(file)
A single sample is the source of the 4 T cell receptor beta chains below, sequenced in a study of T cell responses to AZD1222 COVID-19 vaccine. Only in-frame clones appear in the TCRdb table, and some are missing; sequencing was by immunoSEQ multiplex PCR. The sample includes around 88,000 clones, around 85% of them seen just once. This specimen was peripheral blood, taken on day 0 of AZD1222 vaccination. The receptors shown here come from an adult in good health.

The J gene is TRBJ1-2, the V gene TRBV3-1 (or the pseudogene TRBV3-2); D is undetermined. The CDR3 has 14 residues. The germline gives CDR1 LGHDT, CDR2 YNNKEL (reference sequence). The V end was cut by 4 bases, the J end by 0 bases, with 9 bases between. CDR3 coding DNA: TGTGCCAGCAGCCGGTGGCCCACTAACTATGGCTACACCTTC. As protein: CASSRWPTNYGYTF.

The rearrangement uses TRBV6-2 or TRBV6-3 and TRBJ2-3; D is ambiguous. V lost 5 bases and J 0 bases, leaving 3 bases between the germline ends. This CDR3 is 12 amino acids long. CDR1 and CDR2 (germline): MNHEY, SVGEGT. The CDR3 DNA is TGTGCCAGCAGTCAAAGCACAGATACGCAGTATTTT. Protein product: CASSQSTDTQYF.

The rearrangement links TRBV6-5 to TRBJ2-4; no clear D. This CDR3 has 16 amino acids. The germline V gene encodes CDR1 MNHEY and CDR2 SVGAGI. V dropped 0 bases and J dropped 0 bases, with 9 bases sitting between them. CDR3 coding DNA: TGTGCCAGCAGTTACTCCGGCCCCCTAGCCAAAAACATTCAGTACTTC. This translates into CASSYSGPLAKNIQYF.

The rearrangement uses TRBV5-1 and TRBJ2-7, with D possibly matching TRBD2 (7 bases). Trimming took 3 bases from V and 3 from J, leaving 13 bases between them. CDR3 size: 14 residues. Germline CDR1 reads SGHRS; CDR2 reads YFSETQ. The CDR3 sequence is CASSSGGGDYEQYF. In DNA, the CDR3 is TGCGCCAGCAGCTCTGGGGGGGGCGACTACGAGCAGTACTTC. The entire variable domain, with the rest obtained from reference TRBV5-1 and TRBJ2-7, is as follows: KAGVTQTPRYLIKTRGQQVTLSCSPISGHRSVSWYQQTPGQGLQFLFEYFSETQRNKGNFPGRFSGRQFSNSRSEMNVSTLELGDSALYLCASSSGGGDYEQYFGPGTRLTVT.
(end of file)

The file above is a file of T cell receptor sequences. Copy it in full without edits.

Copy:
A single sample is the source of the 4 T cell receptor beta chains below, sequenced in a study of T cell responses to AZD1222 COVID-19 vaccine. Only in-frame clones appear in the TCRdb table, and some are missing; sequencing was by immunoSEQ multiplex PCR. The sample includes around 88,000 clones, around 85% of them seen just once. This specimen was peripheral blood, taken on day 0 of AZD1222 vaccination. The receptors shown here come from an adult in good health.

The J gene is TRBJ1-2, the V gene TRBV3-1 (or the pseudogene TRBV3-2); D is undetermined. The CDR3 has 14 residues. The germline gives CDR1 LGHDT, CDR2 YNNKEL (reference sequence). The V end was cut by 4 bases, the J end by 0 bases, with 9 bases between. CDR3 coding DNA: TGTGCCAGCAGCCGGTGGCCCACTAACTATGGCTACACCTTC. As protein: CASSRWPTNYGYTF.

The rearrangement uses TRBV6-2 or TRBV6-3 and TRBJ2-3; D is ambiguous. V lost 5 bases and J 0 bases, leaving 3 bases between the germline ends. This CDR3 is 12 amino acids long. CDR1 and CDR2 (germline): MNHEY, SVGEGT. The CDR3 DNA is TGTGCCAGCAGTCAAAGCACAGATACGCAGTATTTT. Protein product: CASSQSTDTQYF.

The rearrangement links TRBV6-5 to TRBJ2-4; no clear D. This CDR3 has 16 amino acids. The germline V gene encodes CDR1 MNHEY and CDR2 SVGAGI. V dropped 0 bases and J dropped 0 bases, with 9 bases sitting between them. CDR3 coding DNA: TGTGCCAGCAGTTACTCCGGCCCCCTAGCCAAAAACATTCAGTACTTC. This translates into CASSYSGPLAKNIQYF.

The rearrangement uses TRBV5-1 and TRBJ2-7, with D possibly matching TRBD2 (7 bases). Trimming took 3 bases from V and 3 from J, leaving 13 bases between them. CDR3 size: 14 residues. Germline CDR1 reads SGHRS; CDR2 reads YFSETQ. The CDR3 sequence is CASSSGGGDYEQYF. In DNA, the CDR3 is TGCGCCAGCAGCTCTGGGGGGGGCGACTACGAGCAGTACTTC. The entire variable domain, with the rest obtained from reference TRBV5-1 and TRBJ2-7, is as follows: KAGVTQTPRYLIKTRGQQVTLSCSPISGHRSVSWYQQTPGQGLQFLFEYFSETQRNKGNFPGRFSGRQFSNSRSEMNVSTLELGDSALYLCASSSGGGDYEQYFGPGTRLTVT.